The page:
Family Life · Infertility · Marriage · Motherhood · Trials

Mind Your P’s & Q’s – Infertility Etiquette

Hello there! I’m so glad you’re here today as it is the second day of National Infertility Awareness Week; a weeklong campaign sponsored by Resolve: The National Infertility Association to raise awareness about the disease of infertility and dissolve the taboo surrounding the subject.

Today I wanted to share some infertility etiquette with y’all. Oftentimes when we are faced with an unfamilar social situation it can be easy to say or do something that might cause hurt or harm to another person especially when we feel like we have to say something or offer advice/opinions. This is frequently the case when infertility is discussed in social settings including those on social media.

So what can we do or say to avoid causing more pain to a woman, man, or couple already experiencing a great deal of pain from the disease of infertility while still helping them feel loved and supported? I think the most important this is to realize that sometimes you don’t have to say anything at all! Now I don’t mean you should ignore it if it is brought up; what I do mean is that a hug and a listening ear can go a long way towards supporting someone struggling with infertility.

It’s best to avoid:

  • Telling them to “just relax and they’ll get pregnant”. That’s just not how infertility works! You wouldn’t tell someone with cancer to relax and they’ll be healed. It’s the same with infertility.
  • Minimizing infertility and their pain with statements like “just enjoy being able to XYZ (sleep in, travel, have spending money)”. These statements are not comforting and are often untrue. Just because someone doesn’t have children doesn’t mean they get to sleep in, travel more, or have extra money. The Resolve page on infertility etiquette (here) says it best when they state that “being able to sleep late or travel does not provide comfort to somebody who desperately wants a child”.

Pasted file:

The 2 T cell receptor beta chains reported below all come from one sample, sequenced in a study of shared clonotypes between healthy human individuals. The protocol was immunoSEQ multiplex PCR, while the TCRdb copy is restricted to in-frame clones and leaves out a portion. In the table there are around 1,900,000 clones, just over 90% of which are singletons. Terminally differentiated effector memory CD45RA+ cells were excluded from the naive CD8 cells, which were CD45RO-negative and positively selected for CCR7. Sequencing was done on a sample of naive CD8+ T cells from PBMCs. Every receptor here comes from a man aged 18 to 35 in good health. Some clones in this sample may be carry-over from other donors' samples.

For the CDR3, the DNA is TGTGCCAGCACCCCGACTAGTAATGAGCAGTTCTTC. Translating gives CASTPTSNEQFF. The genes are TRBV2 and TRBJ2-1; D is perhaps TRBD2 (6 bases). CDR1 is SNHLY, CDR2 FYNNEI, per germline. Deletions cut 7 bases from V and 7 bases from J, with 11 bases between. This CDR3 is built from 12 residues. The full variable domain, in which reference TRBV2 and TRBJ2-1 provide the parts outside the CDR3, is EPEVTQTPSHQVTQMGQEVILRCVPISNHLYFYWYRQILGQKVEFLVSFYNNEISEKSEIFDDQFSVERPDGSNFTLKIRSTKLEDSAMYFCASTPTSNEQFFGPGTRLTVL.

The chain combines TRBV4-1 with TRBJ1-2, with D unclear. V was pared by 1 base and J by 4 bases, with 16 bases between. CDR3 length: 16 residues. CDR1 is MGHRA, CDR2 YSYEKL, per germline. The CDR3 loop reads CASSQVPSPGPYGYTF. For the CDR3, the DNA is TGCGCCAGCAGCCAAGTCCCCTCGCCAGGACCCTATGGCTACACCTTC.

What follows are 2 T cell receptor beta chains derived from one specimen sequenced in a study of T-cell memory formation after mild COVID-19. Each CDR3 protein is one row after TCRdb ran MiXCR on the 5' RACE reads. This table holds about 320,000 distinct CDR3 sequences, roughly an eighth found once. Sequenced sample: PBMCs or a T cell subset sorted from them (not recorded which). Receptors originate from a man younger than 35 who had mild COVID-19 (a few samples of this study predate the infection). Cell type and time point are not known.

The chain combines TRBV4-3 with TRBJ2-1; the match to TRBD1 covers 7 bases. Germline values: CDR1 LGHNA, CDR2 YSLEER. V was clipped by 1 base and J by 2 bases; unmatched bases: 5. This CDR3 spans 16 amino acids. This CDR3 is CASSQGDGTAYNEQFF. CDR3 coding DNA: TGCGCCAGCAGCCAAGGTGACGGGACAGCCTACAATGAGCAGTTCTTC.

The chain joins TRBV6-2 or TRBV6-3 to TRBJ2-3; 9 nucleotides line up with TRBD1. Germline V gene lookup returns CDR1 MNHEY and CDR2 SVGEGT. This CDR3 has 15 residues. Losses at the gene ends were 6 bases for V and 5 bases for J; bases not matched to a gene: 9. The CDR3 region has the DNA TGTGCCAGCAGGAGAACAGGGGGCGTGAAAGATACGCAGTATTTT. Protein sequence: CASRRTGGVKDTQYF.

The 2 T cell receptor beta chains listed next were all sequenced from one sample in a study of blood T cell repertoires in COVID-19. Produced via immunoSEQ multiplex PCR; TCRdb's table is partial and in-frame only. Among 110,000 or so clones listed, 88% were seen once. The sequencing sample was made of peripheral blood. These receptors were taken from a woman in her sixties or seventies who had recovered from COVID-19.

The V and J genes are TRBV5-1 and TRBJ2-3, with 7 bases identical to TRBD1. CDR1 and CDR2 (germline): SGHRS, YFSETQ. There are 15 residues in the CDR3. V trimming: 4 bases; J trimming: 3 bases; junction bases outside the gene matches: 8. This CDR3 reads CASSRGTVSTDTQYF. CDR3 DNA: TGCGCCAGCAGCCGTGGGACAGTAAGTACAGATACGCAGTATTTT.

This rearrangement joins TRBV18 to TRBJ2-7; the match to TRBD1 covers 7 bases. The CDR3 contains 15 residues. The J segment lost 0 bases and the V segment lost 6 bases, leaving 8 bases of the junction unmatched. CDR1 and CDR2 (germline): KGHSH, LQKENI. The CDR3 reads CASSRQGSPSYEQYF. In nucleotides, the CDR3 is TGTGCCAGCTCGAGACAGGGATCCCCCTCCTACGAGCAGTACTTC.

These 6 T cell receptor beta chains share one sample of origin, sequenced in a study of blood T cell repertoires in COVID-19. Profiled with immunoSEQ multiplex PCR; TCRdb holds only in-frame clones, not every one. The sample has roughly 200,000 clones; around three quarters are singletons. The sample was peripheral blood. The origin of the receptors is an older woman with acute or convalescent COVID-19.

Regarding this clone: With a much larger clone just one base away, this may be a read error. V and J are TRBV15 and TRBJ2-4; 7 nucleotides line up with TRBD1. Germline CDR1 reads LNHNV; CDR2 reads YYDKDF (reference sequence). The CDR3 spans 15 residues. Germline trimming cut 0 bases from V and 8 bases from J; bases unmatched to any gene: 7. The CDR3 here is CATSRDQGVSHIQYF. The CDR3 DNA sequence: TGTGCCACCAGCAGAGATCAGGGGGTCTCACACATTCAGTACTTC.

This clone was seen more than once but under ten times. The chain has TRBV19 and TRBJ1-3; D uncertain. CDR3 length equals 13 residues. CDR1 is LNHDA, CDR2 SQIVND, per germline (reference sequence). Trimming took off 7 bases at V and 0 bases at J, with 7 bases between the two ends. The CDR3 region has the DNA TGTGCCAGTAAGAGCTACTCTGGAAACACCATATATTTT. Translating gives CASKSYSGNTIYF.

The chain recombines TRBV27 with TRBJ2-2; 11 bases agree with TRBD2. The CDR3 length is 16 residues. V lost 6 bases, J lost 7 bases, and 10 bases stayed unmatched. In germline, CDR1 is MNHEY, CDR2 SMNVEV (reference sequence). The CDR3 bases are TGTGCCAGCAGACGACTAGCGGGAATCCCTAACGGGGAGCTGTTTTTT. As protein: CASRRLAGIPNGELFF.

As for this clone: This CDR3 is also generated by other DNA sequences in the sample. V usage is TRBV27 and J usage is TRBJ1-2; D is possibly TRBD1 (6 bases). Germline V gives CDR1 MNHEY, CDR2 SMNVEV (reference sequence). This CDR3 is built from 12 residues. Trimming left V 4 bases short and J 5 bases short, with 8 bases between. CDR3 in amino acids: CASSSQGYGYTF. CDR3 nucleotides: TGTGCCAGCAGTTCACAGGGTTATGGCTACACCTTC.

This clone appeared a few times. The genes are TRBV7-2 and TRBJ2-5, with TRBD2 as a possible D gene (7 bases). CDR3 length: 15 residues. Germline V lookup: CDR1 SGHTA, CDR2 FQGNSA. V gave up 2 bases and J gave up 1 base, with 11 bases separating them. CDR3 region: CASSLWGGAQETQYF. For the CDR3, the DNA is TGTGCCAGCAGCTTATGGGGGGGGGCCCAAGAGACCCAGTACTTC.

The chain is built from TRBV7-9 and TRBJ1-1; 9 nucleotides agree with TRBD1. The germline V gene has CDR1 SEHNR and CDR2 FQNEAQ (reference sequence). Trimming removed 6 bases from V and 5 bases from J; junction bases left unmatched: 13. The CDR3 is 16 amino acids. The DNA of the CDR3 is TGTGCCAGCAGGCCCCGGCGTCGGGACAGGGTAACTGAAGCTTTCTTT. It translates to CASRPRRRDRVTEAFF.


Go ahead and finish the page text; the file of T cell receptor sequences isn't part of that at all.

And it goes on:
• Making statements like “it could be worse”. Yeah it probably could but ya know what?! Infertility is a super painful, devastating, grief-laden experience. For someone like me who has longed to be a mother and whose main life goal was to be a mother having infertility is one of the worst situations for me. Just like you wouldn’t tell someone who lost a loved one “at least you only lost one and not your whole family!” you shouldn’t tell someone with infertility “It could be worse. At least you didn’t lose your job, find out you have cancer, or have a miscarriage”. Not helpful y’all.
  • Asking if they’re trying (or why they aren’t trying): adoption, fertility treatments, fertility diets, prayer, ovulation test kits, tracking their basal body temperature, timed intercourse…we could go on and on with this one. Unless they volunteer the information it’s best not to pry. It’s more than likely that they’ve tried at least some of the above, know it won’t work for their specific fertility issue, or have chosen not to for a reason they might not want to discuss with others right now.
  • Complaining about your pregnancy. Seriously I get it; pregnancy can be rough with symptoms that aren’t very fun. But you have no idea how much this could hurt someone struggling with infertility! I would willingly give so much to experience morning sickness all day long for ten straight months along with heartburn, swollen ankles, little sleep, backache, mood swings, cravings, and more if it meant that I could conceive, carry, and birth a child.
  • Making statements like “It’s not a great as you think it is”, “You can have mine”, “I didn’t even try/I didn’t even want kids and I got pregnant”, or “Everything happens for a reason”. Seriously just don’t. These statements are so crude and hurtful. They don’t provide any comfort to your friend or family member struggling with infertility.